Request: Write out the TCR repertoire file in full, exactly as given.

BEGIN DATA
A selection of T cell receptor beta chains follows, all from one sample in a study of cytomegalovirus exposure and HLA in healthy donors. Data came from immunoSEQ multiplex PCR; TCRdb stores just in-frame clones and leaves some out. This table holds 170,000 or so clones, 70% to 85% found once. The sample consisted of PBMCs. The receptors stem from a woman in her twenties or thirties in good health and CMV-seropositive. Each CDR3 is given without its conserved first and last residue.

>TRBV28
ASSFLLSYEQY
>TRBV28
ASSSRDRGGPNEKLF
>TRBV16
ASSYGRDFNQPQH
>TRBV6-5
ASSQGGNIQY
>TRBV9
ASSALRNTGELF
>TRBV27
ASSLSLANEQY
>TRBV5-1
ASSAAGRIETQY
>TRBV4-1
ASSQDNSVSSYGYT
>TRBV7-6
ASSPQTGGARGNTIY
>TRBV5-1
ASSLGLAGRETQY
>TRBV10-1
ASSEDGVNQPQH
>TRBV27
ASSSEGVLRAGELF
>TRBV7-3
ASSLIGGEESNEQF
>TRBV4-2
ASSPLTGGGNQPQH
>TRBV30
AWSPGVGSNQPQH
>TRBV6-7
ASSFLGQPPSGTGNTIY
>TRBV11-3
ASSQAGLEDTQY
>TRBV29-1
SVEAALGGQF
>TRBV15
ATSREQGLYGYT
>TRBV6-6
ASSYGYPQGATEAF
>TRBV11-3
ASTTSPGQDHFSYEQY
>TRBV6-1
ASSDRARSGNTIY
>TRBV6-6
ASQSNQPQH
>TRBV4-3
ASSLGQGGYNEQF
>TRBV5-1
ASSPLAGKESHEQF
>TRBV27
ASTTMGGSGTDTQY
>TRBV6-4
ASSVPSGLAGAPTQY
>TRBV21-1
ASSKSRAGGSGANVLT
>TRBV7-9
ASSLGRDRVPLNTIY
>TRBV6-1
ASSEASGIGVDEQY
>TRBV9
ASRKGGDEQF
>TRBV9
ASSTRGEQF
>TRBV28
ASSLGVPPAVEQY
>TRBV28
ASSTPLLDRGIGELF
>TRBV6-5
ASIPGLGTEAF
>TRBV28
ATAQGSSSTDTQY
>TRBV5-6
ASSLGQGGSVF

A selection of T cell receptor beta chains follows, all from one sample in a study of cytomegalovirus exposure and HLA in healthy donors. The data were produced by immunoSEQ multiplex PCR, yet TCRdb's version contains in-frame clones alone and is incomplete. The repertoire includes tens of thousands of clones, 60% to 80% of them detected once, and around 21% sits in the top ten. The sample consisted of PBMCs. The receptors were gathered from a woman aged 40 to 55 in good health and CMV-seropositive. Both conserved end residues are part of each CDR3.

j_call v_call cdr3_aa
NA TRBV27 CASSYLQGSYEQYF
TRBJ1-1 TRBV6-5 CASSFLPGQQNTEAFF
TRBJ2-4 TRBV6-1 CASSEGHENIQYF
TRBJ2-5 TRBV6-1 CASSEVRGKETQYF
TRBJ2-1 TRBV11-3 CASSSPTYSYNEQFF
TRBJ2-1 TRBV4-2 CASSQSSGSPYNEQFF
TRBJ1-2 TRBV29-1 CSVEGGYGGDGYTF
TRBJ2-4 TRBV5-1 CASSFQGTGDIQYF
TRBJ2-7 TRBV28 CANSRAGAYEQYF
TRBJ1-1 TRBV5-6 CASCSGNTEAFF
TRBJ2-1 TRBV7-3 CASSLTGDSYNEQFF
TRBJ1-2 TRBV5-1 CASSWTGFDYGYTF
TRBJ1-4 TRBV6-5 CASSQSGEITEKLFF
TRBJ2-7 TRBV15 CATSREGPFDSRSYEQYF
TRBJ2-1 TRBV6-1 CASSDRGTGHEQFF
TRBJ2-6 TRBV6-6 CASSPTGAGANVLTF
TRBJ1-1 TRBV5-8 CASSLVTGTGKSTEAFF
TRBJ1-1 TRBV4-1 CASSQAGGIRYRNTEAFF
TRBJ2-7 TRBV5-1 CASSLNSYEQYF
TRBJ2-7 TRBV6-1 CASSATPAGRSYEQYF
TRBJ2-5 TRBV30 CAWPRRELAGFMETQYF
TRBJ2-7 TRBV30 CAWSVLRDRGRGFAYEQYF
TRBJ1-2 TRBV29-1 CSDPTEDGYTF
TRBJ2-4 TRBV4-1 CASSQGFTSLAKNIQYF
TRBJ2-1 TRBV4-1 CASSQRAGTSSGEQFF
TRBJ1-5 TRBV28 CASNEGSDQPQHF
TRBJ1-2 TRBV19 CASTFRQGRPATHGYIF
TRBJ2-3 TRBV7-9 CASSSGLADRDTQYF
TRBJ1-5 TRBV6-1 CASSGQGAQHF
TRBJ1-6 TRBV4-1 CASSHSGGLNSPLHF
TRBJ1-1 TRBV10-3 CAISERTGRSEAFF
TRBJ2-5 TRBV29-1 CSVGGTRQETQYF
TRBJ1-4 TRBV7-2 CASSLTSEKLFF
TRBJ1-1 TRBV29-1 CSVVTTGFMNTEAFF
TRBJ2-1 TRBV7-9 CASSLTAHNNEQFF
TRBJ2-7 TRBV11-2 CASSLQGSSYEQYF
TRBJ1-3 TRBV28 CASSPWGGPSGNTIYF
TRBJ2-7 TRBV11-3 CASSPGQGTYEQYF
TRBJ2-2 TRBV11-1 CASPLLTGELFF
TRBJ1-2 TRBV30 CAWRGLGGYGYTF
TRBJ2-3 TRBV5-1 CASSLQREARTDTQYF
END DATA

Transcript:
A selection of T cell receptor beta chains follows, all from one sample in a study of cytomegalovirus exposure and HLA in healthy donors. Data came from immunoSEQ multiplex PCR; TCRdb stores just in-frame clones and leaves some out. This table holds 170,000 or so clones, 70% to 85% found once. The sample consisted of PBMCs. The receptors stem from a woman in her twenties or thirties in good health and CMV-seropositive. Each CDR3 is given without its conserved first and last residue.

>TRBV28
ASSFLLSYEQY
>TRBV28
ASSSRDRGGPNEKLF
>TRBV16
ASSYGRDFNQPQH
>TRBV6-5
ASSQGGNIQY
>TRBV9
ASSALRNTGELF
>TRBV27
ASSLSLANEQY
>TRBV5-1
ASSAAGRIETQY
>TRBV4-1
ASSQDNSVSSYGYT
>TRBV7-6
ASSPQTGGARGNTIY
>TRBV5-1
ASSLGLAGRETQY
>TRBV10-1
ASSEDGVNQPQH
>TRBV27
ASSSEGVLRAGELF
>TRBV7-3
ASSLIGGEESNEQF
>TRBV4-2
ASSPLTGGGNQPQH
>TRBV30
AWSPGVGSNQPQH
>TRBV6-7
ASSFLGQPPSGTGNTIY
>TRBV11-3
ASSQAGLEDTQY
>TRBV29-1
SVEAALGGQF
>TRBV15
ATSREQGLYGYT
>TRBV6-6
ASSYGYPQGATEAF
>TRBV11-3
ASTTSPGQDHFSYEQY
>TRBV6-1
ASSDRARSGNTIY
>TRBV6-6
ASQSNQPQH
>TRBV4-3
ASSLGQGGYNEQF
>TRBV5-1
ASSPLAGKESHEQF
>TRBV27
ASTTMGGSGTDTQY
>TRBV6-4
ASSVPSGLAGAPTQY
>TRBV21-1
ASSKSRAGGSGANVLT
>TRBV7-9
ASSLGRDRVPLNTIY
>TRBV6-1
ASSEASGIGVDEQY
>TRBV9
ASRKGGDEQF
>TRBV9
ASSTRGEQF
>TRBV28
ASSLGVPPAVEQY
>TRBV28
ASSTPLLDRGIGELF
>TRBV6-5
ASIPGLGTEAF
>TRBV28
ATAQGSSSTDTQY
>TRBV5-6
ASSLGQGGSVF

A selection of T cell receptor beta chains follows, all from one sample in a study of cytomegalovirus exposure and HLA in healthy donors. The data were produced by immunoSEQ multiplex PCR, yet TCRdb's version contains in-frame clones alone and is incomplete. The repertoire includes tens of thousands of clones, 60% to 80% of them detected once, and around 21% sits in the top ten. The sample consisted of PBMCs. The receptors were gathered from a woman aged 40 to 55 in good health and CMV-seropositive. Both conserved end residues are part of each CDR3.

j_call v_call cdr3_aa
NA TRBV27 CASSYLQGSYEQYF
TRBJ1-1 TRBV6-5 CASSFLPGQQNTEAFF
TRBJ2-4 TRBV6-1 CASSEGHENIQYF
TRBJ2-5 TRBV6-1 CASSEVRGKETQYF
TRBJ2-1 TRBV11-3 CASSSPTYSYNEQFF
TRBJ2-1 TRBV4-2 CASSQSSGSPYNEQFF
TRBJ1-2 TRBV29-1 CSVEGGYGGDGYTF
TRBJ2-4 TRBV5-1 CASSFQGTGDIQYF
TRBJ2-7 TRBV28 CANSRAGAYEQYF
TRBJ1-1 TRBV5-6 CASCSGNTEAFF
TRBJ2-1 TRBV7-3 CASSLTGDSYNEQFF
TRBJ1-2 TRBV5-1 CASSWTGFDYGYTF
TRBJ1-4 TRBV6-5 CASSQSGEITEKLFF
TRBJ2-7 TRBV15 CATSREGPFDSRSYEQYF
TRBJ2-1 TRBV6-1 CASSDRGTGHEQFF
TRBJ2-6 TRBV6-6 CASSPTGAGANVLTF
TRBJ1-1 TRBV5-8 CASSLVTGTGKSTEAFF
TRBJ1-1 TRBV4-1 CASSQAGGIRYRNTEAFF
TRBJ2-7 TRBV5-1 CASSLNSYEQYF
TRBJ2-7 TRBV6-1 CASSATPAGRSYEQYF
TRBJ2-5 TRBV30 CAWPRRELAGFMETQYF
TRBJ2-7 TRBV30 CAWSVLRDRGRGFAYEQYF
TRBJ1-2 TRBV29-1 CSDPTEDGYTF
TRBJ2-4 TRBV4-1 CASSQGFTSLAKNIQYF
TRBJ2-1 TRBV4-1 CASSQRAGTSSGEQFF
TRBJ1-5 TRBV28 CASNEGSDQPQHF
TRBJ1-2 TRBV19 CASTFRQGRPATHGYIF
TRBJ2-3 TRBV7-9 CASSSGLADRDTQYF
TRBJ1-5 TRBV6-1 CASSGQGAQHF
TRBJ1-6 TRBV4-1 CASSHSGGLNSPLHF
TRBJ1-1 TRBV10-3 CAISERTGRSEAFF
TRBJ2-5 TRBV29-1 CSVGGTRQETQYF
TRBJ1-4 TRBV7-2 CASSLTSEKLFF
TRBJ1-1 TRBV29-1 CSVVTTGFMNTEAFF
TRBJ2-1 TRBV7-9 CASSLTAHNNEQFF
TRBJ2-7 TRBV11-2 CASSLQGSSYEQYF
TRBJ1-3 TRBV28 CASSPWGGPSGNTIYF
TRBJ2-7 TRBV11-3 CASSPGQGTYEQYF
TRBJ2-2 TRBV11-1 CASPLLTGELFF
TRBJ1-2 TRBV30 CAWRGLGGYGYTF
TRBJ2-3 TRBV5-1 CASSLQREARTDTQYF